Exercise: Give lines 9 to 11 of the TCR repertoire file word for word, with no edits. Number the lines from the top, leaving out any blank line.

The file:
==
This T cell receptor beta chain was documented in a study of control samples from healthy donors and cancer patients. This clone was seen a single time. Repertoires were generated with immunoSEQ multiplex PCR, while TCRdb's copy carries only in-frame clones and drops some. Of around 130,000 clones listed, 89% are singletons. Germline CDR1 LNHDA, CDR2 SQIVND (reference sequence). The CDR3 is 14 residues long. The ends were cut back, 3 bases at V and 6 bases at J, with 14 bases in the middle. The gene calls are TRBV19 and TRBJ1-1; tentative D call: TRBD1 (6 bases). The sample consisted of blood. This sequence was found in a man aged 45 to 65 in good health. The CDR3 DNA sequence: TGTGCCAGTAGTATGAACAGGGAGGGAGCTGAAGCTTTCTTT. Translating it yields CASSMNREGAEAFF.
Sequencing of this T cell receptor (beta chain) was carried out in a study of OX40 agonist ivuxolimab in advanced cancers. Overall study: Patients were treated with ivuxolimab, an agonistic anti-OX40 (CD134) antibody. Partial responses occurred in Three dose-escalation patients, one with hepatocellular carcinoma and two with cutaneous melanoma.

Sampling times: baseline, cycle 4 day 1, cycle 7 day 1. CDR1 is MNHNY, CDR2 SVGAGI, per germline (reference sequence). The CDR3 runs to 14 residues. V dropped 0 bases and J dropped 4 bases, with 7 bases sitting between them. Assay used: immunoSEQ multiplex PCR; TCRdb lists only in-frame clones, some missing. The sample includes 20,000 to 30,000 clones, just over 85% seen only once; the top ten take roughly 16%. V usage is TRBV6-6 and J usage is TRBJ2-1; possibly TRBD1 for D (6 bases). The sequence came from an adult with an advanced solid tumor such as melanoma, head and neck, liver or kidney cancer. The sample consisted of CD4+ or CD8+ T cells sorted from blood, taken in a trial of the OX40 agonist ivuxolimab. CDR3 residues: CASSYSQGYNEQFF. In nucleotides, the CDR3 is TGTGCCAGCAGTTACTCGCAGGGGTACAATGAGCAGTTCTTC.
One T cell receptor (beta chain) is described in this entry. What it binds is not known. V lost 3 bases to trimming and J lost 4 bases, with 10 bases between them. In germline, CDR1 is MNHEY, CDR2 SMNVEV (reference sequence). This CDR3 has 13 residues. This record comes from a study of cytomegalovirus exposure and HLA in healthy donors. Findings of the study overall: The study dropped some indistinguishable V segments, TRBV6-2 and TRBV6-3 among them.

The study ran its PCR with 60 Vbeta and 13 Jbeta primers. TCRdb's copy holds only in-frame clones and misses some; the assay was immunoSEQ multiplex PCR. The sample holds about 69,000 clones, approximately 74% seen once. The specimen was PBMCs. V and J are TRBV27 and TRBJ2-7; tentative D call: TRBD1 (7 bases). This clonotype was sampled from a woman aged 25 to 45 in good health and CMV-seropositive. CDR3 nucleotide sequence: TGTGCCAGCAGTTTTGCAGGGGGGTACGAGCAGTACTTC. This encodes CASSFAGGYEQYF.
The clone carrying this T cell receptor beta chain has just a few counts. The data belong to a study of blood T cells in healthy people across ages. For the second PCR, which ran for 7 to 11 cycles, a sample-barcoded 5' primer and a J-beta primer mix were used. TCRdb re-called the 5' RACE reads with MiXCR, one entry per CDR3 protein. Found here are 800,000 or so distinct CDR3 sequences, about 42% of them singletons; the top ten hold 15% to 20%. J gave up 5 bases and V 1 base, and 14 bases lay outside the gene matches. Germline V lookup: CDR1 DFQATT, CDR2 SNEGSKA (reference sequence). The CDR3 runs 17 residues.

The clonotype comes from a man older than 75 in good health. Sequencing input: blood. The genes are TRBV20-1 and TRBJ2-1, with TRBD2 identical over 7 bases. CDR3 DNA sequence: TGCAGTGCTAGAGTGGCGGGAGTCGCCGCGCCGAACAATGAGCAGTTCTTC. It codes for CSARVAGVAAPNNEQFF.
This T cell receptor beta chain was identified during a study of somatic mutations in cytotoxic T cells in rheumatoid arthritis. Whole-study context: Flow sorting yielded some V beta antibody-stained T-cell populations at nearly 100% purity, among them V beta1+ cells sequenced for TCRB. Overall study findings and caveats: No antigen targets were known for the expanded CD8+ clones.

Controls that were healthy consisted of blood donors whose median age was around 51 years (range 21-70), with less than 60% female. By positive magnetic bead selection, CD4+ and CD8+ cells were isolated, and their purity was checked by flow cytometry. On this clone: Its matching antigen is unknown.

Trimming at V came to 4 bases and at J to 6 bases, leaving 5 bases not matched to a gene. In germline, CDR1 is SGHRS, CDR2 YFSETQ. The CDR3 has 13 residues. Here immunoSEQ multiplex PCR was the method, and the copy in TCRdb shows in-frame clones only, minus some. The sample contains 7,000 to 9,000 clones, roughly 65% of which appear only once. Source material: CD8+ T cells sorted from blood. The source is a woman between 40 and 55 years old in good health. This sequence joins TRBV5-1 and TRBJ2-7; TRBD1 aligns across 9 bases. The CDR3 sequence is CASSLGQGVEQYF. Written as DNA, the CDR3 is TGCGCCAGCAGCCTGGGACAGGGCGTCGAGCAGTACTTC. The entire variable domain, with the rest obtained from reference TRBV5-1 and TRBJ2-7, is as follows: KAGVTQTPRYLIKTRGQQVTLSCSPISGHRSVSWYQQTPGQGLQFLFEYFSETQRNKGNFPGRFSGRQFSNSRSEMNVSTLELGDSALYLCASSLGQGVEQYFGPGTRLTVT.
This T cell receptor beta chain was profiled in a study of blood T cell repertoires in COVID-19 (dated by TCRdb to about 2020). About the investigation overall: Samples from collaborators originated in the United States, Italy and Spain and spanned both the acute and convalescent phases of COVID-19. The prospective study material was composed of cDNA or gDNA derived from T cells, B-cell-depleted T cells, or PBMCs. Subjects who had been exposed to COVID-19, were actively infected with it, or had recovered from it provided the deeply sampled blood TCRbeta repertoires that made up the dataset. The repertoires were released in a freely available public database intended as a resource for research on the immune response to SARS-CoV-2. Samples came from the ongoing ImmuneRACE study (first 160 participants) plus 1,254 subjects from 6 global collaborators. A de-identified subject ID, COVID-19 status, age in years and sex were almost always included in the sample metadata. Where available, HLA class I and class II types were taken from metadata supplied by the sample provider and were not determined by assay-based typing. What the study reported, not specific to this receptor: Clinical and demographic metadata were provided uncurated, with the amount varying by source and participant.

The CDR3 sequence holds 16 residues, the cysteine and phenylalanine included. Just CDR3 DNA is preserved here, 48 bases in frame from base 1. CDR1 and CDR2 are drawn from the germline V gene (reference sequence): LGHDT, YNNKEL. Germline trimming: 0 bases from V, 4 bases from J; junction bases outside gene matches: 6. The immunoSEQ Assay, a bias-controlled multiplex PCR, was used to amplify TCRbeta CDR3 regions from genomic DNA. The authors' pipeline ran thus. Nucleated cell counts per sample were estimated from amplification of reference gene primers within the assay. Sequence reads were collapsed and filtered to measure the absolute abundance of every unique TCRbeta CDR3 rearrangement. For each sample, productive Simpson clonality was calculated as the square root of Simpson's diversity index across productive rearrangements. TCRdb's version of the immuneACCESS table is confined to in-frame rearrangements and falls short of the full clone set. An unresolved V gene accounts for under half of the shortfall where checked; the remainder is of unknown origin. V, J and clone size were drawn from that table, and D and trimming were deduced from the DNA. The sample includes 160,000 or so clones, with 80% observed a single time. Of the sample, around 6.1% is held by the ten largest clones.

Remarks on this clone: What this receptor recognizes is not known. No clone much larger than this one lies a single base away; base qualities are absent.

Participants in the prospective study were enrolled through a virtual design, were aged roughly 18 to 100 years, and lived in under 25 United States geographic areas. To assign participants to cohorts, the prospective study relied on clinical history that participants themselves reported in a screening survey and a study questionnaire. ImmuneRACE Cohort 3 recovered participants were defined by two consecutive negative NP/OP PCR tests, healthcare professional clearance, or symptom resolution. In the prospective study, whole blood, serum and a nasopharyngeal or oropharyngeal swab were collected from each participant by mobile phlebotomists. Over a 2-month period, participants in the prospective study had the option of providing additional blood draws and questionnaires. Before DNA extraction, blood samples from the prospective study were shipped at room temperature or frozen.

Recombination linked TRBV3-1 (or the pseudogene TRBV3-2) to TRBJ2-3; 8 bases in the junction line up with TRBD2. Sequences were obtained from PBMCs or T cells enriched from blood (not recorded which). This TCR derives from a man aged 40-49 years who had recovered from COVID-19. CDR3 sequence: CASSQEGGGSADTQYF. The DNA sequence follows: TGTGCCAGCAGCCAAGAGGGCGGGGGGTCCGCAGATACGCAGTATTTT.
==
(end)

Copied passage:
Controls that were healthy consisted of blood donors whose median age was around 51 years (range 21-70), with less than 60% female. By positive magnetic bead selection, CD4+ and CD8+ cells were isolated, and their purity was checked by flow cytometry. On this clone: Its matching antigen is unknown.

Trimming at V came to 4 bases and at J to 6 bases, leaving 5 bases not matched to a gene. In germline, CDR1 is SGHRS, CDR2 YFSETQ. The CDR3 has 13 residues. Here immunoSEQ multiplex PCR was the method, and the copy in TCRdb shows in-frame clones only, minus some. The sample contains 7,000 to 9,000 clones, roughly 65% of which appear only once. Source material: CD8+ T cells sorted from blood. The source is a woman between 40 and 55 years old in good health. This sequence joins TRBV5-1 and TRBJ2-7; TRBD1 aligns across 9 bases. The CDR3 sequence is CASSLGQGVEQYF. Written as DNA, the CDR3 is TGCGCCAGCAGCCTGGGACAGGGCGTCGAGCAGTACTTC. The entire variable domain, with the rest obtained from reference TRBV5-1 and TRBJ2-7, is as follows: KAGVTQTPRYLIKTRGQQVTLSCSPISGHRSVSWYQQTPGQGLQFLFEYFSETQRNKGNFPGRFSGRQFSNSRSEMNVSTLELGDSALYLCASSLGQGVEQYFGPGTRLTVT.
This T cell receptor beta chain was profiled in a study of blood T cell repertoires in COVID-19 (dated by TCRdb to about 2020). About the investigation overall: Samples from collaborators originated in the United States, Italy and Spain and spanned both the acute and convalescent phases of COVID-19. The prospective study material was composed of cDNA or gDNA derived from T cells, B-cell-depleted T cells, or PBMCs. Subjects who had been exposed to COVID-19, were actively infected with it, or had recovered from it provided the deeply sampled blood TCRbeta repertoires that made up the dataset. The repertoires were released in a freely available public database intended as a resource for research on the immune response to SARS-CoV-2. Samples came from the ongoing ImmuneRACE study (first 160 participants) plus 1,254 subjects from 6 global collaborators. A de-identified subject ID, COVID-19 status, age in years and sex were almost always included in the sample metadata. Where available, HLA class I and class II types were taken from metadata supplied by the sample provider and were not determined by assay-based typing. What the study reported, not specific to this receptor: Clinical and demographic metadata were provided uncurated, with the amount varying by source and participant.